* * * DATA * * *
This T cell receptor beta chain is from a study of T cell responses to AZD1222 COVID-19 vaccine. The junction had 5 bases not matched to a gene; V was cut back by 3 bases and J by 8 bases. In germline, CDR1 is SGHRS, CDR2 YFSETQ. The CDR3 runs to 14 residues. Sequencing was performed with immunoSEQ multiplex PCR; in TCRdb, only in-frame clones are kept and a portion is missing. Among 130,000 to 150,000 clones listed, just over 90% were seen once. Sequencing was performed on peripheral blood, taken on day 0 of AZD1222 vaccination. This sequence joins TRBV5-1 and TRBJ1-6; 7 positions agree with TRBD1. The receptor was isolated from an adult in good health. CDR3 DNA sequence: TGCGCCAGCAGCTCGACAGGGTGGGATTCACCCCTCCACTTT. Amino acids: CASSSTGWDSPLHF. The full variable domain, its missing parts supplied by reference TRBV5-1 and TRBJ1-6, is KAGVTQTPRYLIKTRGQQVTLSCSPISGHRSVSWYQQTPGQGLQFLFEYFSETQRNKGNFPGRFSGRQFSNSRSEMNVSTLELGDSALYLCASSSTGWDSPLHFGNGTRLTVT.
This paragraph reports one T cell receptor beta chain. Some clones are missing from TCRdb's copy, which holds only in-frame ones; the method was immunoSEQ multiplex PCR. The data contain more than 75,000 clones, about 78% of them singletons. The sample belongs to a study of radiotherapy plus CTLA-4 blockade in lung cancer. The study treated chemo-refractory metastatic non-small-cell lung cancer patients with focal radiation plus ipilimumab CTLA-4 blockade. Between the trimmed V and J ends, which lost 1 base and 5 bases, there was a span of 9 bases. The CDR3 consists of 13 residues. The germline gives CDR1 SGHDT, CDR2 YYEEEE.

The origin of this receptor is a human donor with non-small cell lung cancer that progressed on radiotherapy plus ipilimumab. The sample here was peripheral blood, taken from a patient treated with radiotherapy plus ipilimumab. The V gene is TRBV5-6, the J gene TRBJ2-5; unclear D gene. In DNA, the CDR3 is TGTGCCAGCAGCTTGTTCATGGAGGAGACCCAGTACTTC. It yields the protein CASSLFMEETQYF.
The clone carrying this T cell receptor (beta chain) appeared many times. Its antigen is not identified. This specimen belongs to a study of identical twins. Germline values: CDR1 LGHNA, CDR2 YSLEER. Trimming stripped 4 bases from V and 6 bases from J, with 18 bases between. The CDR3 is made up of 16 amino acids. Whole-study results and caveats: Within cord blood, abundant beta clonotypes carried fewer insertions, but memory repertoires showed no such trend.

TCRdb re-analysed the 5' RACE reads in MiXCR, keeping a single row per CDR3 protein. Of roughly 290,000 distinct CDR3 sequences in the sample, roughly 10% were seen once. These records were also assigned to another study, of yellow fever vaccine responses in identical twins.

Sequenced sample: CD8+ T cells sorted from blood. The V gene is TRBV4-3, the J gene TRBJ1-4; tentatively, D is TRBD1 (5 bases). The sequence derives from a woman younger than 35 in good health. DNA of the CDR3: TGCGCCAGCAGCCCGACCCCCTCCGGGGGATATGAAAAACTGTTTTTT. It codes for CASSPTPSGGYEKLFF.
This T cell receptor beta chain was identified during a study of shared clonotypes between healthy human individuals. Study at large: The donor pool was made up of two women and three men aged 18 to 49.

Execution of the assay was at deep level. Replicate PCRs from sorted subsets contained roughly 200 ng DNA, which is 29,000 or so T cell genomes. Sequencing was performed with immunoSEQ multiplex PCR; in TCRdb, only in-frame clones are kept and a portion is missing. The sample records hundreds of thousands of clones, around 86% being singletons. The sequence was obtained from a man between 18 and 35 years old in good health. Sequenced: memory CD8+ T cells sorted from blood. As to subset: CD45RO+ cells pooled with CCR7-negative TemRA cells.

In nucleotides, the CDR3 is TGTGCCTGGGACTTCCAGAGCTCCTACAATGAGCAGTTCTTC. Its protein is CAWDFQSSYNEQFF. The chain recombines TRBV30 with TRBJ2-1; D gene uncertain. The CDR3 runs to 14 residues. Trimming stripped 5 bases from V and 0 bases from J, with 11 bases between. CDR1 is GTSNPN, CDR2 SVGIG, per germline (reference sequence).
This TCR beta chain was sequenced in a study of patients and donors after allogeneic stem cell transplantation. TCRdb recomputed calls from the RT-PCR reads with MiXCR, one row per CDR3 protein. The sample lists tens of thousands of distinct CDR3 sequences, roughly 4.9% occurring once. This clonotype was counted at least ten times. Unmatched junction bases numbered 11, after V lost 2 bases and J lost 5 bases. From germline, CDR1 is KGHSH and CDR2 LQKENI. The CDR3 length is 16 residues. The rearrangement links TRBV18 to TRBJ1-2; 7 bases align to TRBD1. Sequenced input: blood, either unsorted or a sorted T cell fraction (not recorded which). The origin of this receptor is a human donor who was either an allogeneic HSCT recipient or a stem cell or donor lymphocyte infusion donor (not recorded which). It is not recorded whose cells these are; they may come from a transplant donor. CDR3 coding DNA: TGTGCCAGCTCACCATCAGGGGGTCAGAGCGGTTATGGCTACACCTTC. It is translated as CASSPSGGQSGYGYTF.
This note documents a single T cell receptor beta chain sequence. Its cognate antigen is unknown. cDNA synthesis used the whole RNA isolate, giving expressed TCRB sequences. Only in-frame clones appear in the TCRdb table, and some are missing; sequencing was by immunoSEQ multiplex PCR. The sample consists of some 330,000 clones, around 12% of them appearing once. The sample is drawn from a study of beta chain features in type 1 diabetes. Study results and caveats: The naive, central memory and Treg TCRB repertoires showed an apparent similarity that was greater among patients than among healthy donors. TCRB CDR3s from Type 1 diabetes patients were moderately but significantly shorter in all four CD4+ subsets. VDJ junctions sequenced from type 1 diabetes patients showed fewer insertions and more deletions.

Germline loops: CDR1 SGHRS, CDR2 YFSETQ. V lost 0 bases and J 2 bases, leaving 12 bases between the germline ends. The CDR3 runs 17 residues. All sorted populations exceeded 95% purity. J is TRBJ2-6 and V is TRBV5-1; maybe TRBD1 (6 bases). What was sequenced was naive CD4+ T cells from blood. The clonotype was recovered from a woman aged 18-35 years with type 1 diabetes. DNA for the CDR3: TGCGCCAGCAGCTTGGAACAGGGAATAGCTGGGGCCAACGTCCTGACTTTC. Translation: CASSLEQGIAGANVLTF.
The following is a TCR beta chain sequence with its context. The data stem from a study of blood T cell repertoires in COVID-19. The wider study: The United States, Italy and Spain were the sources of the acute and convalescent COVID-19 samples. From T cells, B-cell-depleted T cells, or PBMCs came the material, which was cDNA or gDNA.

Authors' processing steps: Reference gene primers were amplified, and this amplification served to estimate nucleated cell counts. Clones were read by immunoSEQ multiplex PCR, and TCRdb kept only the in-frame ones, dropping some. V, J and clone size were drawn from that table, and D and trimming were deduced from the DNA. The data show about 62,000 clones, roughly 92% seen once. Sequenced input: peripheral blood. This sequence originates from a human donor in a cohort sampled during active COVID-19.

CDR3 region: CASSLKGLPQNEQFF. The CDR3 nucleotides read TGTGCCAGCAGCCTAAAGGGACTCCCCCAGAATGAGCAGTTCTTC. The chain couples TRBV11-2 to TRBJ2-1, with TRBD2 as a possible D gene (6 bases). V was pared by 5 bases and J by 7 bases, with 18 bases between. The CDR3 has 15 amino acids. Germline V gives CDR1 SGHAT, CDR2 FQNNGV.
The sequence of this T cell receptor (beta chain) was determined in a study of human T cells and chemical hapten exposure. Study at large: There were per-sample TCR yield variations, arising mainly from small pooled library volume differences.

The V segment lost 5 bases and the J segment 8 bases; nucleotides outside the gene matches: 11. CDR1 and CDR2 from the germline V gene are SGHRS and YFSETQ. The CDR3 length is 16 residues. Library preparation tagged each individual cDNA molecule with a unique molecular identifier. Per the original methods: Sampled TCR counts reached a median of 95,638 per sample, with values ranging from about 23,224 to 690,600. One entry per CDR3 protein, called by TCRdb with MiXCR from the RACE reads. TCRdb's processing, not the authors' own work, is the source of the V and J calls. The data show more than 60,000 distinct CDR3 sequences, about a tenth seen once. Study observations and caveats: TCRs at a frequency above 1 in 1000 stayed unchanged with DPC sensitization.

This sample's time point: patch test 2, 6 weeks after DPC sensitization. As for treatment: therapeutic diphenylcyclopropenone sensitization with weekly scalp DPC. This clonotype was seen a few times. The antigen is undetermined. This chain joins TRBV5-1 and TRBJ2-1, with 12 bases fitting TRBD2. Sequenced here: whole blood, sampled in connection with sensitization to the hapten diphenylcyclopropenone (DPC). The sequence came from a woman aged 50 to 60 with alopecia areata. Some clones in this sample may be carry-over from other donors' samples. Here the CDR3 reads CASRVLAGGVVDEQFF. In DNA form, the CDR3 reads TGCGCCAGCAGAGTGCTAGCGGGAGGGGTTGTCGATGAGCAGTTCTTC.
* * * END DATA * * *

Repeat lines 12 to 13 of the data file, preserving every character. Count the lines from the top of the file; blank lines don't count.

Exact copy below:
Germline loops: CDR1 SGHRS, CDR2 YFSETQ. V lost 0 bases and J 2 bases, leaving 12 bases between the germline ends. The CDR3 runs 17 residues. All sorted populations exceeded 95% purity. J is TRBJ2-6 and V is TRBV5-1; maybe TRBD1 (6 bases). What was sequenced was naive CD4+ T cells from blood. The clonotype was recovered from a woman aged 18-35 years with type 1 diabetes. DNA for the CDR3: TGCGCCAGCAGCTTGGAACAGGGAATAGCTGGGGCCAACGTCCTGACTTTC. Translation: CASSLEQGIAGANVLTF.
The following is a TCR beta chain sequence with its context. The data stem from a study of blood T cell repertoires in COVID-19. The wider study: The United States, Italy and Spain were the sources of the acute and convalescent COVID-19 samples. From T cells, B-cell-depleted T cells, or PBMCs came the material, which was cDNA or gDNA.